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Fri, 4 December 2020

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Exclusive: Scrap Treasury and set up new ‘Department for Sustainability’, Lib Dem hopeful Layla Moran says

Exclusive: Scrap Treasury and set up new ‘Department for Sustainability’, Lib Dem hopeful Layla Moran says

Layla Moran has set out her economic plan as she runs for Lib Dem leader (PA)

2 min read

The Liberal Democrat leadership candidate Layla Moran has set out a series of radical economic proposals — including scrapping the Treasury altogether.

The Oxford West MP told PoliticsHome she wants to break up the department and replace it with two new ones — a Department for Sustainability and a Department for Public Finances.

The plans are contained in the 37-year-old’s policy book, published on Friday, as she vies for her party’s top job with acting boss Sir Ed Davey and energy spokesperson Wera Hobhouse.

Ms Moran described her platform “as a centre-left version of the 2004 Lib Dem Orange Book”, seen as a key document shaping the Coalition government.

In it, she also calls for a return of the Green Investment Bank sold off by the Conservatives in 2017 — with greater powers and funding to invest in projects like offshore wind and insulating homes.

Ms Moran is also advocating scrapping VAT on electric cars, reducing the average cost by more than £5,000, and attaching legally-binding targets on reducing emissions to any Government bailouts to high-carbon industries.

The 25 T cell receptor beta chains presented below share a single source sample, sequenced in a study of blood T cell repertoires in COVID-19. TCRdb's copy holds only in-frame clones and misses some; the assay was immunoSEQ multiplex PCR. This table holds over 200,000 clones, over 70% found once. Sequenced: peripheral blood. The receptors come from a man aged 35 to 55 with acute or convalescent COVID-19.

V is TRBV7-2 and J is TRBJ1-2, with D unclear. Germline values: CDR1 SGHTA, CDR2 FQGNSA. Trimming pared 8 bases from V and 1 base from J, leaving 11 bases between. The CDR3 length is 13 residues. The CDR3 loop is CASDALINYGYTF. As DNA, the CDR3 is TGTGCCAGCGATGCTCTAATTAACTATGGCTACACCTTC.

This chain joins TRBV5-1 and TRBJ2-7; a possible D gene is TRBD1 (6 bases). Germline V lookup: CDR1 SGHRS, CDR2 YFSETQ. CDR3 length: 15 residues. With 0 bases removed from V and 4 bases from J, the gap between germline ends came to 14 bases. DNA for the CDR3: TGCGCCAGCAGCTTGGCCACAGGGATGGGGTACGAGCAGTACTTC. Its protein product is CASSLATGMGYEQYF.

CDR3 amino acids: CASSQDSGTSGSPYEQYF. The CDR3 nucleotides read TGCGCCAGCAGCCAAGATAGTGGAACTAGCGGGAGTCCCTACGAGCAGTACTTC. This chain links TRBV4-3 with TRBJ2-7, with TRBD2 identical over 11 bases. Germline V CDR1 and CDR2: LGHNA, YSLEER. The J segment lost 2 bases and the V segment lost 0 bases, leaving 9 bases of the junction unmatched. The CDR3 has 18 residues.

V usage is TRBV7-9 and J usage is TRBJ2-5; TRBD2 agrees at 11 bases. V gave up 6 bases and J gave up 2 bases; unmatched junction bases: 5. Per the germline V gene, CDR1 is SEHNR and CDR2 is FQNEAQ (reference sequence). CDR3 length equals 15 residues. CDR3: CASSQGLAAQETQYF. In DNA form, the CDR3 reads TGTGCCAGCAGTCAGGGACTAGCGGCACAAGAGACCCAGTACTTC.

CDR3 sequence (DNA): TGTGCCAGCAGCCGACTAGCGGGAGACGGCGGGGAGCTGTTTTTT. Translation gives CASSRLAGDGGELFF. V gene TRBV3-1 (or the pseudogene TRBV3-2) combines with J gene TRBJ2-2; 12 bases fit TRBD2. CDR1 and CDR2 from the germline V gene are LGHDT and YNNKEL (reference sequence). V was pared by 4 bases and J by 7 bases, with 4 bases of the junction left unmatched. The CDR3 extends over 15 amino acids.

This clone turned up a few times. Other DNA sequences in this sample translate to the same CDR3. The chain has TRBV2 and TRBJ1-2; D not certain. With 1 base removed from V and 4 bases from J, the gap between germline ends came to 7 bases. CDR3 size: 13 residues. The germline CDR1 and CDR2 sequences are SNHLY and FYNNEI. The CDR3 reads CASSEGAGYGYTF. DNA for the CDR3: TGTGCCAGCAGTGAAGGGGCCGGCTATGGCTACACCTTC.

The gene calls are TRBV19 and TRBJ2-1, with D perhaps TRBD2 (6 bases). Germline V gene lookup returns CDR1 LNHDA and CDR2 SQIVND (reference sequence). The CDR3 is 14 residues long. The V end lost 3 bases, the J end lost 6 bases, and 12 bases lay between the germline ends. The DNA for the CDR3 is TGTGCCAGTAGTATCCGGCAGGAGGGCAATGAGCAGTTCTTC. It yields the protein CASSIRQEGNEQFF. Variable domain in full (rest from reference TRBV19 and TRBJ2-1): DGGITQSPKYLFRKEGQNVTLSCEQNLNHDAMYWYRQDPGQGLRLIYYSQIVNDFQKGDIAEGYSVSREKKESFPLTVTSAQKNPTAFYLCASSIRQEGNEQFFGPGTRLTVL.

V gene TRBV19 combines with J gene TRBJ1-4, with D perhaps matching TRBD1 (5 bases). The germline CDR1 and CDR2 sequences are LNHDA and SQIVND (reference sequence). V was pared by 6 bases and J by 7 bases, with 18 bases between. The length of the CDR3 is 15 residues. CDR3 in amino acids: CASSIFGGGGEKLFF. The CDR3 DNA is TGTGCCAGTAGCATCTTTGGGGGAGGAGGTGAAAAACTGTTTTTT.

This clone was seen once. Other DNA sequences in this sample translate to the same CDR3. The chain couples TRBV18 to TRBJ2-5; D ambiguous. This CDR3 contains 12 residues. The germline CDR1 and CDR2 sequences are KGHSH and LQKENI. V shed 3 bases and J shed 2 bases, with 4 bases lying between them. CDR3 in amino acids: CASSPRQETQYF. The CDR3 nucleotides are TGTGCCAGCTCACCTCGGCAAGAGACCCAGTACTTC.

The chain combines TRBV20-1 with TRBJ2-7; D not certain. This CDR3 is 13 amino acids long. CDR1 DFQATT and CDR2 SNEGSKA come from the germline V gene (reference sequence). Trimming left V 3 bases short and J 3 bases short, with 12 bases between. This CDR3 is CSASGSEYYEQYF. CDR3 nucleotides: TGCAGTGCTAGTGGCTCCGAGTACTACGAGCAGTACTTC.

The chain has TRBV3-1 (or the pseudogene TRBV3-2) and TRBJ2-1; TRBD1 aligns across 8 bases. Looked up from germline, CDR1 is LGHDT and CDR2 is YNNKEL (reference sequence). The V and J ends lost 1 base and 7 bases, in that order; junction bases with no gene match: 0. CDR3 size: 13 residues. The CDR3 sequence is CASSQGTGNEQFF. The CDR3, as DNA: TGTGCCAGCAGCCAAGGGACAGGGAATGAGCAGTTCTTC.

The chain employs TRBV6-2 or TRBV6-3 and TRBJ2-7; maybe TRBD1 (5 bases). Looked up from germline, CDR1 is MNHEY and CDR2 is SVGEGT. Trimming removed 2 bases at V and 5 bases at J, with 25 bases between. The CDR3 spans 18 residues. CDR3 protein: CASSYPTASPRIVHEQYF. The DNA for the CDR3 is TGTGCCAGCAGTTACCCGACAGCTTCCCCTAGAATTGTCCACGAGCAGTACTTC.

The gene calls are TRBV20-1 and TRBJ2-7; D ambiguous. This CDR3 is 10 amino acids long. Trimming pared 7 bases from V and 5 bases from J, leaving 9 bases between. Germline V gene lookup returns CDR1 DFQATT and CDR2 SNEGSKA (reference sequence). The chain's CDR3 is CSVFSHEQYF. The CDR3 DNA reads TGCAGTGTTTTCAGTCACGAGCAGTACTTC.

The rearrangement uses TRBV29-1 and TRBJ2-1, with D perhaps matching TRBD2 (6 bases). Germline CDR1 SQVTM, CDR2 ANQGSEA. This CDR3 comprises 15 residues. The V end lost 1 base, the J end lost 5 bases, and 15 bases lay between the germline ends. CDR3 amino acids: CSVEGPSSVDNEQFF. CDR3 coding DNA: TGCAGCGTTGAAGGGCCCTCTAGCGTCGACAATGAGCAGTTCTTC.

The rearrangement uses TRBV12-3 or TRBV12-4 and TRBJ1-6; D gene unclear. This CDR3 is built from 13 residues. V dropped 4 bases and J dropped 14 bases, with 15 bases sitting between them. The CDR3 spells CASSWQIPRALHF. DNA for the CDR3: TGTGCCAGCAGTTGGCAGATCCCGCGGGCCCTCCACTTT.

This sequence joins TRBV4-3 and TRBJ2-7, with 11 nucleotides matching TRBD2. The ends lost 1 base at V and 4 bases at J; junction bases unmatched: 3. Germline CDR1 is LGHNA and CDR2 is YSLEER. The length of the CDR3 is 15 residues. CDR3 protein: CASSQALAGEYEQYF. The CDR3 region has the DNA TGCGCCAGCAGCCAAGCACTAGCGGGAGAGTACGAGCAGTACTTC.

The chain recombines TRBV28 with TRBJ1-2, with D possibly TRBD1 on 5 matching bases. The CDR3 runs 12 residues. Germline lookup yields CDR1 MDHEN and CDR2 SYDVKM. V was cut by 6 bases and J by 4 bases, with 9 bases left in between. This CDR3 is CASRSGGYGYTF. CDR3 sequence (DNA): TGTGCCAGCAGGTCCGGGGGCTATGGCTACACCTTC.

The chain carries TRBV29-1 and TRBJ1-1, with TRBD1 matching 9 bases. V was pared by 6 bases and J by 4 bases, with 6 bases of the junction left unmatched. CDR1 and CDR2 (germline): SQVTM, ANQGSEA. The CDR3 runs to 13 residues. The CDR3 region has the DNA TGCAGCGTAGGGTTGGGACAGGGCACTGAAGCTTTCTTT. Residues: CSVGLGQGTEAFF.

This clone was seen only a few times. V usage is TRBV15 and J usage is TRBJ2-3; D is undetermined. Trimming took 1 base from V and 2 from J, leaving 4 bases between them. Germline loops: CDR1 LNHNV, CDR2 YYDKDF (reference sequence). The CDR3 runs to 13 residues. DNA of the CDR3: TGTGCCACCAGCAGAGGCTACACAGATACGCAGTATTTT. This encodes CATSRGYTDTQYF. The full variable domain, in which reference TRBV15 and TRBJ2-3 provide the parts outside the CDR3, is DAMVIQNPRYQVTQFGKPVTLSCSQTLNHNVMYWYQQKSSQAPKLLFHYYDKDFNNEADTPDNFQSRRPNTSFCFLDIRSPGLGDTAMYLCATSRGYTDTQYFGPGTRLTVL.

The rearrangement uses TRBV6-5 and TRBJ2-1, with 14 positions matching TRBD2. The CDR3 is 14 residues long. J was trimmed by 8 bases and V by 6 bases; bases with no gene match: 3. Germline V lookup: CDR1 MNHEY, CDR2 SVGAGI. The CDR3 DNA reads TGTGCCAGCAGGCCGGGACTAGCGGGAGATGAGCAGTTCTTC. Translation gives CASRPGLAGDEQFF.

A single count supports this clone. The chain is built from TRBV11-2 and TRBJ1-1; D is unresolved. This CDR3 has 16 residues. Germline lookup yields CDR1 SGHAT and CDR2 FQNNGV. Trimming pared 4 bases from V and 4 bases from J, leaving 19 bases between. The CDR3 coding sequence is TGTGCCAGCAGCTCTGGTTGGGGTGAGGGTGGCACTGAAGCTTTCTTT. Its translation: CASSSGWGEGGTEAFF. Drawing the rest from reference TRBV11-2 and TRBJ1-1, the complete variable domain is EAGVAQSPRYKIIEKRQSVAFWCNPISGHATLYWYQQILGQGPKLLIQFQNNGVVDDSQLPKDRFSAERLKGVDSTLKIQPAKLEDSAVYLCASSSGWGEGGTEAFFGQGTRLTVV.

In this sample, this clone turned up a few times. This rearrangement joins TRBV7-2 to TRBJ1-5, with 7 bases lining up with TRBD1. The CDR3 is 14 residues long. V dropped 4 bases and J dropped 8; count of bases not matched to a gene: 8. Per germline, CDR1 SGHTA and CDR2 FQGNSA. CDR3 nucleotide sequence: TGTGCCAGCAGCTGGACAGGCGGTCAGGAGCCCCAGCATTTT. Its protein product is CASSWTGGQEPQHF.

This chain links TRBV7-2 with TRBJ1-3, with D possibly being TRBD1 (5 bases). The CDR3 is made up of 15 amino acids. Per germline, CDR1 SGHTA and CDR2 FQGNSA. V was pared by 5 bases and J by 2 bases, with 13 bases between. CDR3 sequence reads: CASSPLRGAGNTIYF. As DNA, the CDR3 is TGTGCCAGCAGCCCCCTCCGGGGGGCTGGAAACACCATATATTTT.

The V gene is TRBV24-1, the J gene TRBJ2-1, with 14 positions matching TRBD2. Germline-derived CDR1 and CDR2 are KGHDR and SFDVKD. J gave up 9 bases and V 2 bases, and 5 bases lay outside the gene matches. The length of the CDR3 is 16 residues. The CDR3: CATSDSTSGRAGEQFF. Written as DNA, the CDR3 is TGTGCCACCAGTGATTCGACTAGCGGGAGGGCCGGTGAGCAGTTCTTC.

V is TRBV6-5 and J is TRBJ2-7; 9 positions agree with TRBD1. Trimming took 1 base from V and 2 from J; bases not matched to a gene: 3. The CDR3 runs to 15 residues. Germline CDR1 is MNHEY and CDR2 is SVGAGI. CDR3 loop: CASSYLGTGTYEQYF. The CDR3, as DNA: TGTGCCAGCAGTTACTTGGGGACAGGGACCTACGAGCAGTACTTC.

The leadership challenger told PoliticsHome: “This pandemic has served as a wake-up call that we cannot go back to how things were. 

“The country is now faced with a once-in-a-generation opportunity to lead the world in making the transition to a carbon-negative economy. It’s crucial that we seize this opportunity with both hands.”

Accusing the Conservatives of slashing green subsidies while handing over billions of public money to polluting industries, she called on the Chancellor “to reverse this damaging and short-sighted approach”.

On scrapping the Treasury, Ms Moran said the department has “proved consistently incapable of responding to long-term environmental risks”.

She called for the department to be broken and have separate sections; one focused on the economy, and one to oversee the public finances. 

Her proposed Department of Sustainability would wrap in the current responsibilities of of the Business Energy and Industrial Strategy brief as well as Defra, and take the lead in ensuring the economy is “environmentally sustainable, resource-efficient and zero-carbon”.

There is a case the person in charge of the new department should the serve as deputy prime minister, the MP suggested.

Ms Moran added: “I am setting out bold, radical policies that would invest in jobs for young people and harness their enthusiasm for tackling the climate emergency. 

“We need an economy that puts the environment and people's well-being first.”

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